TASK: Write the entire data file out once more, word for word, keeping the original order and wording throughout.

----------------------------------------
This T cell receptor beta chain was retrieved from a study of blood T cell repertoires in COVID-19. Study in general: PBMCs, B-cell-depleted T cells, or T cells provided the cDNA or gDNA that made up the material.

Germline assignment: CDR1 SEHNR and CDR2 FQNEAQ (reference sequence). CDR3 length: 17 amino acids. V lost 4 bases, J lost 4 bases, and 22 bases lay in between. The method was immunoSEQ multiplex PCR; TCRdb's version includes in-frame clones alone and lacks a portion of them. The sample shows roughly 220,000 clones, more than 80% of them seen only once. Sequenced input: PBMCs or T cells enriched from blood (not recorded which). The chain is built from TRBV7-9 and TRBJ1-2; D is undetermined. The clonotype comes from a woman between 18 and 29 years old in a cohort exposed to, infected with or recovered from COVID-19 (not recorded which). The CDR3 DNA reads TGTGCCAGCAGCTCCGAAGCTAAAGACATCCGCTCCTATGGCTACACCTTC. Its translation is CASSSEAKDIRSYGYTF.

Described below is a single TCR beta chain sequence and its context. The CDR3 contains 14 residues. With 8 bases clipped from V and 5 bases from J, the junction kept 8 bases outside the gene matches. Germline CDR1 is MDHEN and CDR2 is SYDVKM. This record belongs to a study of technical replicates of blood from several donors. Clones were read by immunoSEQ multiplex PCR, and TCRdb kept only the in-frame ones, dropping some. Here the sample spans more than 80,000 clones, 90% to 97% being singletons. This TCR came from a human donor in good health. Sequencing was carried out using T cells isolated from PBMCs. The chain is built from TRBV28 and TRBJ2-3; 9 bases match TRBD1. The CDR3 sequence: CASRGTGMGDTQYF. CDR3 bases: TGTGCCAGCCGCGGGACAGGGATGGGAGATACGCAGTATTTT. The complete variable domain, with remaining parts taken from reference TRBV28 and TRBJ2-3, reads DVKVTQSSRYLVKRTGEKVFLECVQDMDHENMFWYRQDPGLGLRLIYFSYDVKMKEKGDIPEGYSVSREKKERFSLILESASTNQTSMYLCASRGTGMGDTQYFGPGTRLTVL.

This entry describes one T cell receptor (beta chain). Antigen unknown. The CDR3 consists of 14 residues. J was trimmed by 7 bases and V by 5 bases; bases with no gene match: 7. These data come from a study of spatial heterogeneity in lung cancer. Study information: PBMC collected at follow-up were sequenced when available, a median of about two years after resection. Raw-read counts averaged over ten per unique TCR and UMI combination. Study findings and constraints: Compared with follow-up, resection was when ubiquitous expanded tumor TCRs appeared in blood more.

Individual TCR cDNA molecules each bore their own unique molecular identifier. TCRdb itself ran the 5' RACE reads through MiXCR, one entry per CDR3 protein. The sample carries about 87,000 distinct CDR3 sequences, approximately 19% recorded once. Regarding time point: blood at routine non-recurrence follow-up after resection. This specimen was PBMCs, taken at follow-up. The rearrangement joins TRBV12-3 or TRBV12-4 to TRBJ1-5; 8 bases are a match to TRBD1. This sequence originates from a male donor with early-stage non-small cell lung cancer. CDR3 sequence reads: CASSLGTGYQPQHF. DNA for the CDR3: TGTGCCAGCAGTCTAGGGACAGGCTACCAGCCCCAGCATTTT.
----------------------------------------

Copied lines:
This T cell receptor beta chain was retrieved from a study of blood T cell repertoires in COVID-19. Study in general: PBMCs, B-cell-depleted T cells, or T cells provided the cDNA or gDNA that made up the material.

Germline assignment: CDR1 SEHNR and CDR2 FQNEAQ (reference sequence). CDR3 length: 17 amino acids. V lost 4 bases, J lost 4 bases, and 22 bases lay in between. The method was immunoSEQ multiplex PCR; TCRdb's version includes in-frame clones alone and lacks a portion of them. The sample shows roughly 220,000 clones, more than 80% of them seen only once. Sequenced input: PBMCs or T cells enriched from blood (not recorded which). The chain is built from TRBV7-9 and TRBJ1-2; D is undetermined. The clonotype comes from a woman between 18 and 29 years old in a cohort exposed to, infected with or recovered from COVID-19 (not recorded which). The CDR3 DNA reads TGTGCCAGCAGCTCCGAAGCTAAAGACATCCGCTCCTATGGCTACACCTTC. Its translation is CASSSEAKDIRSYGYTF.

Described below is a single TCR beta chain sequence and its context. The CDR3 contains 14 residues. With 8 bases clipped from V and 5 bases from J, the junction kept 8 bases outside the gene matches. Germline CDR1 is MDHEN and CDR2 is SYDVKM. This record belongs to a study of technical replicates of blood from several donors. Clones were read by immunoSEQ multiplex PCR, and TCRdb kept only the in-frame ones, dropping some. Here the sample spans more than 80,000 clones, 90% to 97% being singletons. This TCR came from a human donor in good health. Sequencing was carried out using T cells isolated from PBMCs. The chain is built from TRBV28 and TRBJ2-3; 9 bases match TRBD1. The CDR3 sequence: CASRGTGMGDTQYF. CDR3 bases: TGTGCCAGCCGCGGGACAGGGATGGGAGATACGCAGTATTTT. The complete variable domain, with remaining parts taken from reference TRBV28 and TRBJ2-3, reads DVKVTQSSRYLVKRTGEKVFLECVQDMDHENMFWYRQDPGLGLRLIYFSYDVKMKEKGDIPEGYSVSREKKERFSLILESASTNQTSMYLCASRGTGMGDTQYFGPGTRLTVL.

This entry describes one T cell receptor (beta chain). Antigen unknown. The CDR3 consists of 14 residues. J was trimmed by 7 bases and V by 5 bases; bases with no gene match: 7. These data come from a study of spatial heterogeneity in lung cancer. Study information: PBMC collected at follow-up were sequenced when available, a median of about two years after resection. Raw-read counts averaged over ten per unique TCR and UMI combination. Study findings and constraints: Compared with follow-up, resection was when ubiquitous expanded tumor TCRs appeared in blood more.

Individual TCR cDNA molecules each bore their own unique molecular identifier. TCRdb itself ran the 5' RACE reads through MiXCR, one entry per CDR3 protein. The sample carries about 87,000 distinct CDR3 sequences, approximately 19% recorded once. Regarding time point: blood at routine non-recurrence follow-up after resection. This specimen was PBMCs, taken at follow-up. The rearrangement joins TRBV12-3 or TRBV12-4 to TRBJ1-5; 8 bases are a match to TRBD1. This sequence originates from a male donor with early-stage non-small cell lung cancer. CDR3 sequence reads: CASSLGTGYQPQHF. DNA for the CDR3: TGTGCCAGCAGTCTAGGGACAGGCTACCAGCCCCAGCATTTT.